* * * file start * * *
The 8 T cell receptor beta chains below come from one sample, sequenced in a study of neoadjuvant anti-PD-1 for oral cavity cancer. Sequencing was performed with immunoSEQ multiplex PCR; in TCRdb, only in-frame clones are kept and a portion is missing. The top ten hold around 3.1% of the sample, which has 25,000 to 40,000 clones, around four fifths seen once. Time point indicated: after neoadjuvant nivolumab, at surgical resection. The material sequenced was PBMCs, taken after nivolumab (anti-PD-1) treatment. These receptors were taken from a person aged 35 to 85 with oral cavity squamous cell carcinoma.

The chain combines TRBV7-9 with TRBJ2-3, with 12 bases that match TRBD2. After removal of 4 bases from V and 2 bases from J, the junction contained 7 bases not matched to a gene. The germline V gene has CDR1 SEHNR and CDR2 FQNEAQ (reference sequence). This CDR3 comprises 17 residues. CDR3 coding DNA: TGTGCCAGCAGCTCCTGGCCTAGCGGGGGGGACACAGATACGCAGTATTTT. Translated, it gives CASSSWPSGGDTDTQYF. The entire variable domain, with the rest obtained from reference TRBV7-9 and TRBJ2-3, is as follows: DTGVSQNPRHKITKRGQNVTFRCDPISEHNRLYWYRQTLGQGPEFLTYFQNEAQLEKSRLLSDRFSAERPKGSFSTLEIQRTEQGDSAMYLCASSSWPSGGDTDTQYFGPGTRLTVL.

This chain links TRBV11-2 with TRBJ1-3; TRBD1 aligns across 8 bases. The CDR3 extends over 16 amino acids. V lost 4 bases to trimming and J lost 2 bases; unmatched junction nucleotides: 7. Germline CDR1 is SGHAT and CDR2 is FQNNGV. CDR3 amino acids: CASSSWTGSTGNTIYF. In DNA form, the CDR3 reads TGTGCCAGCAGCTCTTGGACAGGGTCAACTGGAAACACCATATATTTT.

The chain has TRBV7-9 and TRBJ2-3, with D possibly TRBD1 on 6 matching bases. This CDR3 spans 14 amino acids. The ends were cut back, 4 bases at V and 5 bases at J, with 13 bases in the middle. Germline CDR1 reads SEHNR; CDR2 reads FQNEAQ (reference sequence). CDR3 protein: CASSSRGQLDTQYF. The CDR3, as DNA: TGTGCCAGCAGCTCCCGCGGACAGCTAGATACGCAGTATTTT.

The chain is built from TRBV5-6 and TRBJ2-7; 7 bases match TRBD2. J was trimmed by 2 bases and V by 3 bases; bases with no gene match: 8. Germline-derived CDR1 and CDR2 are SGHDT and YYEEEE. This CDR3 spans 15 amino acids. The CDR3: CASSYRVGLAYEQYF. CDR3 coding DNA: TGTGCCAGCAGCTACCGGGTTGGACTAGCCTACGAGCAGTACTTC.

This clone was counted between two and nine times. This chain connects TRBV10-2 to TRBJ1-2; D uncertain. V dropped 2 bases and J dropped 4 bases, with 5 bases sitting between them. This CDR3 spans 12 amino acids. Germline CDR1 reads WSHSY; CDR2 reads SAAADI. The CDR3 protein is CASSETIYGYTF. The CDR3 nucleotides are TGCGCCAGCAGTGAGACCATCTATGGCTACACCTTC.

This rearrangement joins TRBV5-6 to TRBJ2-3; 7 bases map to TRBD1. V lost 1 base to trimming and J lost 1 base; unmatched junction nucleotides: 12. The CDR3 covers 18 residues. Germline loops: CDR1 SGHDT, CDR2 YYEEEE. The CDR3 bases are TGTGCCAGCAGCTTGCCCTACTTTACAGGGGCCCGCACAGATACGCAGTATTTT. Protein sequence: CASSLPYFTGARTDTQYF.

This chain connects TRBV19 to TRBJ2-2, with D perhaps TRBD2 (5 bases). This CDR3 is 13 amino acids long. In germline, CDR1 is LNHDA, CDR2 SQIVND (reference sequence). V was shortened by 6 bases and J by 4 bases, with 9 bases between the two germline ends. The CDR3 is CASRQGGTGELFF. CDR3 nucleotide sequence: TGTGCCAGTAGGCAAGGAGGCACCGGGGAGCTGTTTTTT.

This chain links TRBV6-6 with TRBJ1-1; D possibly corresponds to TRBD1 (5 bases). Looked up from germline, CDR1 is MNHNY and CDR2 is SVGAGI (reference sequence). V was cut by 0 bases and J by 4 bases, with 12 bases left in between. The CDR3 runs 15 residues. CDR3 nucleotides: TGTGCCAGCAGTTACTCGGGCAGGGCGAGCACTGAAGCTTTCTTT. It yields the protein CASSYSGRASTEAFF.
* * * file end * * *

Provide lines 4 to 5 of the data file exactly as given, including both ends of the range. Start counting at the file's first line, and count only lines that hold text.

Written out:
The chain has TRBV7-9 and TRBJ2-3, with D possibly TRBD1 on 6 matching bases. This CDR3 spans 14 amino acids. The ends were cut back, 4 bases at V and 5 bases at J, with 13 bases in the middle. Germline CDR1 reads SEHNR; CDR2 reads FQNEAQ (reference sequence). CDR3 protein: CASSSRGQLDTQYF. The CDR3, as DNA: TGTGCCAGCAGCTCCCGCGGACAGCTAGATACGCAGTATTTT.

The chain is built from TRBV5-6 and TRBJ2-7; 7 bases match TRBD2. J was trimmed by 2 bases and V by 3 bases; bases with no gene match: 8. Germline-derived CDR1 and CDR2 are SGHDT and YYEEEE. This CDR3 spans 15 amino acids. The CDR3: CASSYRVGLAYEQYF. CDR3 coding DNA: TGTGCCAGCAGCTACCGGGTTGGACTAGCCTACGAGCAGTACTTC.